26 October 2010

A Problem of Perspective

Austan Goolsbee, the new chairman of Obama's Council of Economic Advisers addresses tax "cuts" in this video. I put "cuts" in quotes because, as noted elsewhere, this is not a tax cut but a tax hike. Anyway, here is the clip:

Around the 0:50 mark we come to the fundamental difference in perspective between the progressive/socialist model of government and the classical liberal/libertarian model*. Goolsbee says, "giving these big red eggs to the very high income people would cost $700 billion that we would have to borrow to give it. If you ask objective economists and analysts around the country about what is effective you will find that everyone agrees that these giant tax cuts for very high income people are the least effective thing we can do to get the economy growing."

Let's just stipulate once again that what is proposed is a tax hike, not a tax cut. If the Obama administration has its way, so called "very high income people" will be paying more in taxes next year, not less. That is a tax hike.

Next, Goolsbee says "giving these big red eggs to high income people." The government has nothing to give here. This money already belongs to those "high income" bastards who earned it. Taxation is taking, plain and simple. Just because someone earns more money doesn't mean that they have less of a claim, or the government more of a claim, on it. Any income legally obtained is a person's property.

Then Goolsbee says that giving people what already belongs to them will cost $700 billion. This is stretching the concept of cost beyond any sensible use of the word. "Allowing" people to keep what is theirs is not a cost. Not squeezing more money out of other people for being productive is not a cost. Spending is where costs come from. What costs the government billions and trillions of dollars is throwing away all of the revenue they already take from us, most of it in the form of transfer payments beholden only to bureaucratic inefficiency. That we would have to "borrow" money to pay this cost is sophistry.

But to prove his thesis Goolsbee says that you need only "ask objective economists and analysts about what is effective." I'm noticing this argument technique more and more. It is used constantly by people like Paul Krugman who know full well that there is just as much objective analysis out there, and usually more so, showing unequivocally that what you're selling is horse feathers. It marginalizes any counter-argument as unserious and unworthy of response. In this scenario, anyone with the temerity to disagree with the Goolsbee analysis is politically motivated, while he merely represents what is best for the country as all of the objective smart people concur.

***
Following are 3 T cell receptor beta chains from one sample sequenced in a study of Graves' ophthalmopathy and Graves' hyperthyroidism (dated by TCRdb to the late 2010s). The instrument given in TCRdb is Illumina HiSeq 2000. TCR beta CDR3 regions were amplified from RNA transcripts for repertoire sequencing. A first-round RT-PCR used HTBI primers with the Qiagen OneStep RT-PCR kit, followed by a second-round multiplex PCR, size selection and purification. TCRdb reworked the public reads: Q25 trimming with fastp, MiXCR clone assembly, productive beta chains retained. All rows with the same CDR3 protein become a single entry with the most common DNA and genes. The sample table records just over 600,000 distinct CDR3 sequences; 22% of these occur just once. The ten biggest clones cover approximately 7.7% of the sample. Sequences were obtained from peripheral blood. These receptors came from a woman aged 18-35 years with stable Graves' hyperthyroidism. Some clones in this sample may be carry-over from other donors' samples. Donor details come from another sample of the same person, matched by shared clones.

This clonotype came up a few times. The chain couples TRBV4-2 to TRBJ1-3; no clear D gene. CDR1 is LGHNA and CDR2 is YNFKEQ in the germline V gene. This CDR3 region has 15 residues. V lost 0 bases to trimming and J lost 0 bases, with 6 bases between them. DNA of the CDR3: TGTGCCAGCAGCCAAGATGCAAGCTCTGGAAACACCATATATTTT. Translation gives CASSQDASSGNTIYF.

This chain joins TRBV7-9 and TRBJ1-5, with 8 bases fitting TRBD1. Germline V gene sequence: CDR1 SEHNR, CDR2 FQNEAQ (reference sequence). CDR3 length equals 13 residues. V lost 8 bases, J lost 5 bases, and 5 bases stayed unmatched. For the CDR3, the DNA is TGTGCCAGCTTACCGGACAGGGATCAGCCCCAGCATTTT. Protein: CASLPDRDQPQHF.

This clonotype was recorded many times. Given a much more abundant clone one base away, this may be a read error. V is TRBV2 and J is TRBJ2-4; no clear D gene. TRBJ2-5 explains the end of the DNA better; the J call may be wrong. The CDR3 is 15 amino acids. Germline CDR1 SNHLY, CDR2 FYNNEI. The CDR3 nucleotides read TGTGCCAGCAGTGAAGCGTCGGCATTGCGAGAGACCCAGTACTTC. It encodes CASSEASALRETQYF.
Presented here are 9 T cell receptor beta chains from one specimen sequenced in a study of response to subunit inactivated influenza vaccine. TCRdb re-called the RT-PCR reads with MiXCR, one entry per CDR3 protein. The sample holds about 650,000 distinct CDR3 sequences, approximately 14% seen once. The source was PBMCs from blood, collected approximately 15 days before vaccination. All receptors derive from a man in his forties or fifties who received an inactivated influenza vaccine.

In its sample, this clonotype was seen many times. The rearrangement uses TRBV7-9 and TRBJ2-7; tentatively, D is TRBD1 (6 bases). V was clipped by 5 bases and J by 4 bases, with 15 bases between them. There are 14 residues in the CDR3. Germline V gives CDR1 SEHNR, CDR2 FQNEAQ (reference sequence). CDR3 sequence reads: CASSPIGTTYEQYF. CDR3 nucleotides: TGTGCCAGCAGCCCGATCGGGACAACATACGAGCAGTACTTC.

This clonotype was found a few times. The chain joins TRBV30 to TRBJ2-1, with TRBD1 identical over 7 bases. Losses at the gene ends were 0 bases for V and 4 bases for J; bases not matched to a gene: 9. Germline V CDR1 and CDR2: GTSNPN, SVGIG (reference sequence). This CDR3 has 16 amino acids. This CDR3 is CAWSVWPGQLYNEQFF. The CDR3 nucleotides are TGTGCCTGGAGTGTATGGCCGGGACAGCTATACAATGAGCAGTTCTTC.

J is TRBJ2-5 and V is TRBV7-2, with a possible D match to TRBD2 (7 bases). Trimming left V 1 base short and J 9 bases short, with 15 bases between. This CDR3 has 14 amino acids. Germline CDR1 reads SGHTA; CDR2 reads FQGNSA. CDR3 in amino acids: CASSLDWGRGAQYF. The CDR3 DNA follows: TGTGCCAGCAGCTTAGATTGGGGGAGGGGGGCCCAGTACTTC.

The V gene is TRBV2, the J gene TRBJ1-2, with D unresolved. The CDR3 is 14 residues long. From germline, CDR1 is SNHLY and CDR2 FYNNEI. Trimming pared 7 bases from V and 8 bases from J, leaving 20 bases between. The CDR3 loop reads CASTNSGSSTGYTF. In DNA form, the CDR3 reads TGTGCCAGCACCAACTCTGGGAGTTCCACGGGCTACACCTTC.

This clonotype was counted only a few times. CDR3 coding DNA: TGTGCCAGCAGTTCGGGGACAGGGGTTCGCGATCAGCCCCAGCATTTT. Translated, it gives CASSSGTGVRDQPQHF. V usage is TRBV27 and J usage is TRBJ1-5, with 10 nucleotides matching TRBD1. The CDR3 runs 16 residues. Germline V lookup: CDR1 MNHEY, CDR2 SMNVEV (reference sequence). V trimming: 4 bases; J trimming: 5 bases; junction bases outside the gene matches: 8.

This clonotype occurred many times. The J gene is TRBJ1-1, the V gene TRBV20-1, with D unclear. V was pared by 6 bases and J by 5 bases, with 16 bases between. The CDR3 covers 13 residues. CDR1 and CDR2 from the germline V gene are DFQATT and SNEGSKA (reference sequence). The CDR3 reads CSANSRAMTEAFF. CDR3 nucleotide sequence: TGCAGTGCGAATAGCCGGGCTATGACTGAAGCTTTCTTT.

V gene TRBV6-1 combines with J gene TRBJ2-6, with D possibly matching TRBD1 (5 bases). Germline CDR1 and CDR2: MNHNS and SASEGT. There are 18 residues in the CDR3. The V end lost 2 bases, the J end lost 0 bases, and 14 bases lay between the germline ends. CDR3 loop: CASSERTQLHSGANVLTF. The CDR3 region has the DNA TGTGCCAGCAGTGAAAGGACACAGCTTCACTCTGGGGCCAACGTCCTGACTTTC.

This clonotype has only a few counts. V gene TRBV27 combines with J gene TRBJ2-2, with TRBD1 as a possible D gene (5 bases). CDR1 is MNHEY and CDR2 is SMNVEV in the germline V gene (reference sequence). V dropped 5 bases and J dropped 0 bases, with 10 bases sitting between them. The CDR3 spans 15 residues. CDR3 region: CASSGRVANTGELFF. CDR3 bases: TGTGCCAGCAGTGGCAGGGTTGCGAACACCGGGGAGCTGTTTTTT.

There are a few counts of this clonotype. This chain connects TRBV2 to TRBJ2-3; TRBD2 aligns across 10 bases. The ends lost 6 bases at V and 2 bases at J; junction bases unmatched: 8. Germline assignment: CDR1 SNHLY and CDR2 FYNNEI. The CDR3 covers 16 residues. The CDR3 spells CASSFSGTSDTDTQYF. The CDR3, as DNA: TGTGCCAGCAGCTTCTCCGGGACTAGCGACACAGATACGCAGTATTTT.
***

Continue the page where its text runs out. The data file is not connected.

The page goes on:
"Everyone agrees that these giant tax cuts" are ineffective at spurring economic growth. See above and see above but also there's some other sleight of hand going on here. There is indeed literature that supports the notion that massive tax cuts during recessions are ineffective at ending recessions in and of themselves. From a classical economics standpoint it is feasible but debatable and certainly not the open and shut case Goolsbee promotes. Morally, of course, it is a slam dunk not to take that which does not belong to you but that's another matter entirely. But again, we are not debating a tax cut. What is much more prevalent in the literature, whether classical, neo-classical, Austrian, hell, even Keynesian, is that tax increases, which this surely will be, are a horrible idea and severely restrict economic growth. The most simple reason is that the market, for all of its flaws, is the most efficient method man has come up with for resource allocation. And government, for all of its useful purposes, is usually the worst. And neither Austan Goolsbee, Barak Obama, Paul Krugman, John Maynard Keynes or any of their strawmen can change that.

*The liberal-conservative dichotomy doesn't work because conservatives have shown just as much fealty to government and using power never given to it to promote idiotic social policy as opposed to idiotic fiscal policy.

It appears Dr. Goolsbee has used his White Board disingenuously before:

1 comment:

Anonymous said...

well stated. when politicians like Obama don't want to "give" rich people more of their hard earned money because they will likely only "save" it and not spend it, they fail to understand the necessity of savings in an economy, which leads to capital formation and business investment. without savings, real economic growth is not possible.